The past week has been marred by the death of one of Derry’s most influential figures in politics.
John Hume was a giant among my parents’ generation and an inspiring figure for those of us who grew up in a political stew of conflict and division, watching the slow and arduous evolution of peace in my city and country, thanks to men and women like him. They helped usher in this peace — kicking and screaming much of the time — to Northern Ireland.
Through snippets of stories and hushed tones I learned of the reasons for the so-called ‘Troubles’ and the rights that were denied to Catholics living in the city in my mother’s and her mother’s lifetimes. It was only when I could comprehend the magnitude of what people such as John did that I appreciated what they had given me, my own generation and those that followed.
As a child, my young eyes saw bombs, riots and balaclava-clad men, a legacy of fear that resurfaces even today when I see an unattended bag or shifty-looking person in black trousers. Such scenes have now mostly disappeared from our cities and the terror on the streets of Derry these days seems to be caused by misguided young people with a devastatingly tainted idea of ‘The Cause’, a sad calling card of those who refuse to leave the past in the past.
When I heard of the death of John Hume I was shaken and my eyes filled up. His death wasn’t unexpected, but yet, those who shine so bright and make such an impact are rarely seen as being bound by the same rules of life as the rest of us mere mortals.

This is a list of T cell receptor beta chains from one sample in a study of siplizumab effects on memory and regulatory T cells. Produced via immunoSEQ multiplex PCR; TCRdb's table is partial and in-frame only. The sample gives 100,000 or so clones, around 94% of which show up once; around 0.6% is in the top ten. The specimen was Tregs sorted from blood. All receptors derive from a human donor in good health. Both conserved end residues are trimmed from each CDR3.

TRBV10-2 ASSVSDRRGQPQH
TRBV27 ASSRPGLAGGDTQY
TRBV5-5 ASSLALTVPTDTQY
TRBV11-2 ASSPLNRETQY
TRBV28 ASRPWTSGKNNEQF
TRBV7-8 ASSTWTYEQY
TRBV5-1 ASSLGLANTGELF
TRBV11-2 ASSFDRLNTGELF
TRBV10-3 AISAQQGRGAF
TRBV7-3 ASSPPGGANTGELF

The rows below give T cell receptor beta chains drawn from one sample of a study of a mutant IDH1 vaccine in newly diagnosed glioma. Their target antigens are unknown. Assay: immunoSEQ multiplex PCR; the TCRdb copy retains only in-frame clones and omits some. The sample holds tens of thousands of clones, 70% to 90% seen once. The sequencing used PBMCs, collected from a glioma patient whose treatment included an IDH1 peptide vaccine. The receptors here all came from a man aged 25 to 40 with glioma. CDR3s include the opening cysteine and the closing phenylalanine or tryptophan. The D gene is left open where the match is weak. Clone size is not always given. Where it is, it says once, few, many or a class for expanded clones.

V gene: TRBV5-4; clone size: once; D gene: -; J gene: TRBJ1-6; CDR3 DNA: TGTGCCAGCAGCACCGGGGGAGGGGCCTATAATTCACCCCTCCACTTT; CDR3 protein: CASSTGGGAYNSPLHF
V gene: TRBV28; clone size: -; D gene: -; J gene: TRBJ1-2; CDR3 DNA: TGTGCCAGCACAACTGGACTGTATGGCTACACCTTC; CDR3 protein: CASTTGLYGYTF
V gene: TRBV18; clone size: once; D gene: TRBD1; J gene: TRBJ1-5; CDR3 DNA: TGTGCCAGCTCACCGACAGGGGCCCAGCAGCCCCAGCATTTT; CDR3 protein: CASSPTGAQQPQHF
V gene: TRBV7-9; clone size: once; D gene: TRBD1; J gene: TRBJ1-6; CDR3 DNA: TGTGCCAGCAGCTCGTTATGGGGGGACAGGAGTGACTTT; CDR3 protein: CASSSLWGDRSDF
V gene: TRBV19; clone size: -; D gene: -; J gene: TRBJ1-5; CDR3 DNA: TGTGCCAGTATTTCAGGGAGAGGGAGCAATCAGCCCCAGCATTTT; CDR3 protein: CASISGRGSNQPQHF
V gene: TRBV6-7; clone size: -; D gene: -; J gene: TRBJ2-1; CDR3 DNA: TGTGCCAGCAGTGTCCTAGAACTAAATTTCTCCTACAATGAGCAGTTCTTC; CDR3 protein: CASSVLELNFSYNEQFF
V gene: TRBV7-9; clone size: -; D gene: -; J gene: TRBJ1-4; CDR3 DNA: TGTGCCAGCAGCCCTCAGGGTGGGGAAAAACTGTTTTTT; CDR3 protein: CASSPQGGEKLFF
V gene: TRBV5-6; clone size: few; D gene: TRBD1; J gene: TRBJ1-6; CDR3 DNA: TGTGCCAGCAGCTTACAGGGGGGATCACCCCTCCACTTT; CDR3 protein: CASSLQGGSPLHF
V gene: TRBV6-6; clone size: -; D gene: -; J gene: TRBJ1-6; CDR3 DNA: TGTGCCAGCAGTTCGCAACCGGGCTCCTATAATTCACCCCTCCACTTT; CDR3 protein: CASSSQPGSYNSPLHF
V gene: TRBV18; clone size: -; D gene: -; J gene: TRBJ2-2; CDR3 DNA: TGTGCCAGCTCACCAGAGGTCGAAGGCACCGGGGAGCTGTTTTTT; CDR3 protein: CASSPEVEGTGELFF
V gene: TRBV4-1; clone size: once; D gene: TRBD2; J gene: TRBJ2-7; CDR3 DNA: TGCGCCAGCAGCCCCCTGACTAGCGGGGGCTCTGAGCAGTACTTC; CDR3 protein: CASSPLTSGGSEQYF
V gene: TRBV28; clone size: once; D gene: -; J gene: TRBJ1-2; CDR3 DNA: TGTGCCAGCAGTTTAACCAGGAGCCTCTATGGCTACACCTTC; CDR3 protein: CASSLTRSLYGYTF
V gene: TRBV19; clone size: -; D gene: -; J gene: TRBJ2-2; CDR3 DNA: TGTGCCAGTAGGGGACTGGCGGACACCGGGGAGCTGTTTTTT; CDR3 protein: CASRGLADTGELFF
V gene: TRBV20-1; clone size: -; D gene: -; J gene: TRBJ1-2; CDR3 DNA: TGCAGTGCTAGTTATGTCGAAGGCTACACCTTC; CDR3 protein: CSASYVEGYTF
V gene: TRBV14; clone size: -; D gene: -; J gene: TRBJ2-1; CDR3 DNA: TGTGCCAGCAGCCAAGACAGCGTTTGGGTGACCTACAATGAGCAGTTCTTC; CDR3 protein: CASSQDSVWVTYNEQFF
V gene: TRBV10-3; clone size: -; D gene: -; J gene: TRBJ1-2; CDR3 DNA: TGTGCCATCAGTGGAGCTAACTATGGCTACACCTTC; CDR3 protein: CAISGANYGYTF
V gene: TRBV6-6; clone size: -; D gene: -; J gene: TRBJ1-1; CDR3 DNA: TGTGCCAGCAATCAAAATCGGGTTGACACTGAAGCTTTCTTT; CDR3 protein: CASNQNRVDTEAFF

I never met the man, but I had heard the stories from those who had. As a politics student, I followed his party’s actions with interest and I, along with many others, was hopeful when the Peace Agreement was finally signed, sealed and delivered in 1998 to a war-weary population.
There was a time when I thought about joining the SDLP, the party of John Hume, but I always got cold feet, instead turning to journalism to assuage those other parts of me; curiosity and critical-thinking. Times change and sentiments sway like they do across the world and over time the party also changed, becoming less of the force it was in the days of John Hume. He grew older and his health depleted, as sometimes happens to those who have given their all.
It is an extremely sad time for those of us from Derry, whether in Ireland or elsewhere across the world. It feels like the city has lost a parent, a guardian of rights and justice, who, as parents always do, leave the best of themselves with us.
Due to current restrictions he didn’t have the usual funeral that other political figures have had to enable family, friends and others to say goodbye. But perhaps his was a fitting funeral for a man who didn’t seek the limelight or the praise of his political peers, he simply wanted to do what was right and help his people. John Hume was simply and quietly laid to rest with his loving family in attendance as he remained in the thoughts of the thousands he helped in his lifetime.
When I think of the Northern Ireland I grew up in and the one that children are currently growing up in, the differences are vast. There is a lot of hope in Northern Ireland today, and this hope has certainly sprung from the Good Friday Agreement. We can only hope that the legacy of such agreements, like that fought for and signed by John Hume, are strong enough to keep us from falling back into turmoil, and for the most part it seems we are.
— Christina Curran is freelance writer based in Northern Ireland.